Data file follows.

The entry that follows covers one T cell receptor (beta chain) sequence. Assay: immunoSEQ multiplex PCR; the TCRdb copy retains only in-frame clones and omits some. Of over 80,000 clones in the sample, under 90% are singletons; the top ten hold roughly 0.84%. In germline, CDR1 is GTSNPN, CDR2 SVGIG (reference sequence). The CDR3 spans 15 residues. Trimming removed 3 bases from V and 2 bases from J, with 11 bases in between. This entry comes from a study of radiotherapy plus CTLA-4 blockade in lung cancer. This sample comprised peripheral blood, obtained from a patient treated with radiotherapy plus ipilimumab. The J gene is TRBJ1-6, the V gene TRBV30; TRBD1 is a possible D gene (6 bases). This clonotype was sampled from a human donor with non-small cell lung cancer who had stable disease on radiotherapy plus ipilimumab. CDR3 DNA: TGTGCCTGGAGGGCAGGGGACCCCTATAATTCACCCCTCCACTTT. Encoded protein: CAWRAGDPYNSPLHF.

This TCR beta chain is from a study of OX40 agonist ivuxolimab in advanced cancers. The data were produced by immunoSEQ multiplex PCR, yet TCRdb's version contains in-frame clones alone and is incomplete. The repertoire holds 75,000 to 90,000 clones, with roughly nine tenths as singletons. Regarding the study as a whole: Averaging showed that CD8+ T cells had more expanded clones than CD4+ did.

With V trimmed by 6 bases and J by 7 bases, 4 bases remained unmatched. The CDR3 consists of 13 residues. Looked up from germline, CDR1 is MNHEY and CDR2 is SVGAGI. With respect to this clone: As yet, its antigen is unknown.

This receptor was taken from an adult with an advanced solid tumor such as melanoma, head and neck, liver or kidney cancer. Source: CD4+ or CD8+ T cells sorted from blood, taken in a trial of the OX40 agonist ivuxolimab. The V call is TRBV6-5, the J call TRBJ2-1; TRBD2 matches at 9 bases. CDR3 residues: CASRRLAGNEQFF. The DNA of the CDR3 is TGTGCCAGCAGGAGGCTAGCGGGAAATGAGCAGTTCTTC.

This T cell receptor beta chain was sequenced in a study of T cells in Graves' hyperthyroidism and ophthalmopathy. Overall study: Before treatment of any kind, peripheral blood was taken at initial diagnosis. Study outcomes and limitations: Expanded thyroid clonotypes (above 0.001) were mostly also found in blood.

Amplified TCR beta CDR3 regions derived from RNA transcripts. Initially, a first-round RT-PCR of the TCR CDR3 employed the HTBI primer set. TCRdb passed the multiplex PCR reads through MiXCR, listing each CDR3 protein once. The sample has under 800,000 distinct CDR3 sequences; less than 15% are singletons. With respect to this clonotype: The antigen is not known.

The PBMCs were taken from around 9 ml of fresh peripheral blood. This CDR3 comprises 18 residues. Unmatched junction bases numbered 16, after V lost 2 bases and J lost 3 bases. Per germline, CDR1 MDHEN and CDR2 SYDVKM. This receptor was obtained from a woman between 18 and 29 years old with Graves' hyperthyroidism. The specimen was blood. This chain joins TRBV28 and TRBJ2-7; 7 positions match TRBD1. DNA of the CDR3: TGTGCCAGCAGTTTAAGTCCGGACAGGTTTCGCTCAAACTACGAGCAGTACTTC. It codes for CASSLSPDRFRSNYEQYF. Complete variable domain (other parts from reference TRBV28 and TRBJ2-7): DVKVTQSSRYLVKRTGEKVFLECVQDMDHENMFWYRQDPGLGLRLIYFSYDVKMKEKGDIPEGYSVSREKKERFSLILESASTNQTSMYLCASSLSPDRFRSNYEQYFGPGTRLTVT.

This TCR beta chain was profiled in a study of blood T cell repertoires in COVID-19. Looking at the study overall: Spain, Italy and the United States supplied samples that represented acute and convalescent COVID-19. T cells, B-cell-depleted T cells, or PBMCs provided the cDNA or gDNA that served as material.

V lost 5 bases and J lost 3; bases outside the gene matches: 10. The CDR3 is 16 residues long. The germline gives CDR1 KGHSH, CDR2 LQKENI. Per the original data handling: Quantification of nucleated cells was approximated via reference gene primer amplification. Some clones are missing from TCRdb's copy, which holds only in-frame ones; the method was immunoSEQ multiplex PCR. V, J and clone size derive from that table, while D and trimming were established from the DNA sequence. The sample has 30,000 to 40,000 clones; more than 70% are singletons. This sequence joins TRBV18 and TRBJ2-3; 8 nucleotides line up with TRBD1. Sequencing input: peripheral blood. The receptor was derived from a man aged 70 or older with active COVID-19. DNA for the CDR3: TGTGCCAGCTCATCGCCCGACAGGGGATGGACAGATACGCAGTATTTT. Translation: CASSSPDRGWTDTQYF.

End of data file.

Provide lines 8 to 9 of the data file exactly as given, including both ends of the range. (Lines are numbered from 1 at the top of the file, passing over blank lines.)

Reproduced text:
This TCR beta chain was profiled in a study of blood T cell repertoires in COVID-19. Looking at the study overall: Spain, Italy and the United States supplied samples that represented acute and convalescent COVID-19. T cells, B-cell-depleted T cells, or PBMCs provided the cDNA or gDNA that served as material.

V lost 5 bases and J lost 3; bases outside the gene matches: 10. The CDR3 is 16 residues long. The germline gives CDR1 KGHSH, CDR2 LQKENI. Per the original data handling: Quantification of nucleated cells was approximated via reference gene primer amplification. Some clones are missing from TCRdb's copy, which holds only in-frame ones; the method was immunoSEQ multiplex PCR. V, J and clone size derive from that table, while D and trimming were established from the DNA sequence. The sample has 30,000 to 40,000 clones; more than 70% are singletons. This sequence joins TRBV18 and TRBJ2-3; 8 nucleotides line up with TRBD1. Sequencing input: peripheral blood. The receptor was derived from a man aged 70 or older with active COVID-19. DNA for the CDR3: TGTGCCAGCTCATCGCCCGACAGGGGATGGACAGATACGCAGTATTTT. Translation: CASSSPDRGWTDTQYF.